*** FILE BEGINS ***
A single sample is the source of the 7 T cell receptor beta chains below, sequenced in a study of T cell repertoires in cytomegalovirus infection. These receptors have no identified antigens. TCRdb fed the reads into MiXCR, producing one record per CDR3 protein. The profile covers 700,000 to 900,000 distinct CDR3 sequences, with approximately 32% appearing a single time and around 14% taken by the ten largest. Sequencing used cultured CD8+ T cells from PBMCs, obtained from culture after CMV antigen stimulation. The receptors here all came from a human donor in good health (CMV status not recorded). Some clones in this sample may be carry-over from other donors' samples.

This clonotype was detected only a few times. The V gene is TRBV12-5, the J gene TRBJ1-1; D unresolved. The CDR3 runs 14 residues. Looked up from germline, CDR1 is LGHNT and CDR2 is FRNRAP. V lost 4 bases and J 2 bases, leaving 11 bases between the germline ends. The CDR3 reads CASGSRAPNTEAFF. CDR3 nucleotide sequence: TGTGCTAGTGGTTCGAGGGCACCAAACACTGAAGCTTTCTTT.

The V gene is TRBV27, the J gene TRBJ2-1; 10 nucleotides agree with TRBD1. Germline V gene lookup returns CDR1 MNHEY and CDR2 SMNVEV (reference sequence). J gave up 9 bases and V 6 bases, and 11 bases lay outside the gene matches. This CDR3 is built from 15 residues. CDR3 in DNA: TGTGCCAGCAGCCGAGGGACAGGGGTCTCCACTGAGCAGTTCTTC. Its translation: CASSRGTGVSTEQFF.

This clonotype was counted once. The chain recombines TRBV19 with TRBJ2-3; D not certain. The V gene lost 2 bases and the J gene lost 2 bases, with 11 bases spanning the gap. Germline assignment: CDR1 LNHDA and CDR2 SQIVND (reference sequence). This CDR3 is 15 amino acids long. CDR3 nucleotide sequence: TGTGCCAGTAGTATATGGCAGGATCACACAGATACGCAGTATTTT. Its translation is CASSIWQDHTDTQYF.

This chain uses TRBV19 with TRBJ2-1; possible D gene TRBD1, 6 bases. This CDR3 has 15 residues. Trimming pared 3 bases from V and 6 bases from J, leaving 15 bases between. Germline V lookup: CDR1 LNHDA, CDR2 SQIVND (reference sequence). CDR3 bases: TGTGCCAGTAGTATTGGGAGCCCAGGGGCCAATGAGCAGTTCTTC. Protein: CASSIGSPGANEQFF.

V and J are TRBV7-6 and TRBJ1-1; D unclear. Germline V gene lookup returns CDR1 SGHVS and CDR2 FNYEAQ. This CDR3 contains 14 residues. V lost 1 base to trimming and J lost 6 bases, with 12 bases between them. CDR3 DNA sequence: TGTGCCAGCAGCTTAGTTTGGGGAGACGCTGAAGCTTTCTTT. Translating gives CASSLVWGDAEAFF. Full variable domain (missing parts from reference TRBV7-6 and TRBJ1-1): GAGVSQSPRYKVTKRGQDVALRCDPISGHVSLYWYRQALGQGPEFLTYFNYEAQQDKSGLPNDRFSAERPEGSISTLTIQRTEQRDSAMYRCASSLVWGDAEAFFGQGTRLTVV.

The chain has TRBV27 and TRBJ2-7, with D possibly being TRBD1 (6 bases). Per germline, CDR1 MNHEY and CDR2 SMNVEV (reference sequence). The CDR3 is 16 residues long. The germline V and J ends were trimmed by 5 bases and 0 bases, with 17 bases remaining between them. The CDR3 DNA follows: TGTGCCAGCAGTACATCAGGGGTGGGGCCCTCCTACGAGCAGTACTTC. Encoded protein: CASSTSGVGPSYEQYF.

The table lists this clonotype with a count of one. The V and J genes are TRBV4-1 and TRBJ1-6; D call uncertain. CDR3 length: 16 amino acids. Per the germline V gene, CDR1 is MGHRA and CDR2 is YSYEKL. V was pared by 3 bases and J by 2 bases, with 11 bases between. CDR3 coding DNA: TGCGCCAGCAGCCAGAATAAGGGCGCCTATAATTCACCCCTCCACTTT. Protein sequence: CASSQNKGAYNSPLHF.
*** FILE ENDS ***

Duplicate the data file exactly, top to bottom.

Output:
A single sample is the source of the 7 T cell receptor beta chains below, sequenced in a study of T cell repertoires in cytomegalovirus infection. These receptors have no identified antigens. TCRdb fed the reads into MiXCR, producing one record per CDR3 protein. The profile covers 700,000 to 900,000 distinct CDR3 sequences, with approximately 32% appearing a single time and around 14% taken by the ten largest. Sequencing used cultured CD8+ T cells from PBMCs, obtained from culture after CMV antigen stimulation. The receptors here all came from a human donor in good health (CMV status not recorded). Some clones in this sample may be carry-over from other donors' samples.

This clonotype was detected only a few times. The V gene is TRBV12-5, the J gene TRBJ1-1; D unresolved. The CDR3 runs 14 residues. Looked up from germline, CDR1 is LGHNT and CDR2 is FRNRAP. V lost 4 bases and J 2 bases, leaving 11 bases between the germline ends. The CDR3 reads CASGSRAPNTEAFF. CDR3 nucleotide sequence: TGTGCTAGTGGTTCGAGGGCACCAAACACTGAAGCTTTCTTT.

The V gene is TRBV27, the J gene TRBJ2-1; 10 nucleotides agree with TRBD1. Germline V gene lookup returns CDR1 MNHEY and CDR2 SMNVEV (reference sequence). J gave up 9 bases and V 6 bases, and 11 bases lay outside the gene matches. This CDR3 is built from 15 residues. CDR3 in DNA: TGTGCCAGCAGCCGAGGGACAGGGGTCTCCACTGAGCAGTTCTTC. Its translation: CASSRGTGVSTEQFF.

This clonotype was counted once. The chain recombines TRBV19 with TRBJ2-3; D not certain. The V gene lost 2 bases and the J gene lost 2 bases, with 11 bases spanning the gap. Germline assignment: CDR1 LNHDA and CDR2 SQIVND (reference sequence). This CDR3 is 15 amino acids long. CDR3 nucleotide sequence: TGTGCCAGTAGTATATGGCAGGATCACACAGATACGCAGTATTTT. Its translation is CASSIWQDHTDTQYF.

This chain uses TRBV19 with TRBJ2-1; possible D gene TRBD1, 6 bases. This CDR3 has 15 residues. Trimming pared 3 bases from V and 6 bases from J, leaving 15 bases between. Germline V lookup: CDR1 LNHDA, CDR2 SQIVND (reference sequence). CDR3 bases: TGTGCCAGTAGTATTGGGAGCCCAGGGGCCAATGAGCAGTTCTTC. Protein: CASSIGSPGANEQFF.

V and J are TRBV7-6 and TRBJ1-1; D unclear. Germline V gene lookup returns CDR1 SGHVS and CDR2 FNYEAQ. This CDR3 contains 14 residues. V lost 1 base to trimming and J lost 6 bases, with 12 bases between them. CDR3 DNA sequence: TGTGCCAGCAGCTTAGTTTGGGGAGACGCTGAAGCTTTCTTT. Translating gives CASSLVWGDAEAFF. Full variable domain (missing parts from reference TRBV7-6 and TRBJ1-1): GAGVSQSPRYKVTKRGQDVALRCDPISGHVSLYWYRQALGQGPEFLTYFNYEAQQDKSGLPNDRFSAERPEGSISTLTIQRTEQRDSAMYRCASSLVWGDAEAFFGQGTRLTVV.

The chain has TRBV27 and TRBJ2-7, with D possibly being TRBD1 (6 bases). Per germline, CDR1 MNHEY and CDR2 SMNVEV (reference sequence). The CDR3 is 16 residues long. The germline V and J ends were trimmed by 5 bases and 0 bases, with 17 bases remaining between them. The CDR3 DNA follows: TGTGCCAGCAGTACATCAGGGGTGGGGCCCTCCTACGAGCAGTACTTC. Encoded protein: CASSTSGVGPSYEQYF.

The table lists this clonotype with a count of one. The V and J genes are TRBV4-1 and TRBJ1-6; D call uncertain. CDR3 length: 16 amino acids. Per the germline V gene, CDR1 is MGHRA and CDR2 is YSYEKL. V was pared by 3 bases and J by 2 bases, with 11 bases between. CDR3 coding DNA: TGCGCCAGCAGCCAGAATAAGGGCGCCTATAATTCACCCCTCCACTTT. Protein sequence: CASSQNKGAYNSPLHF.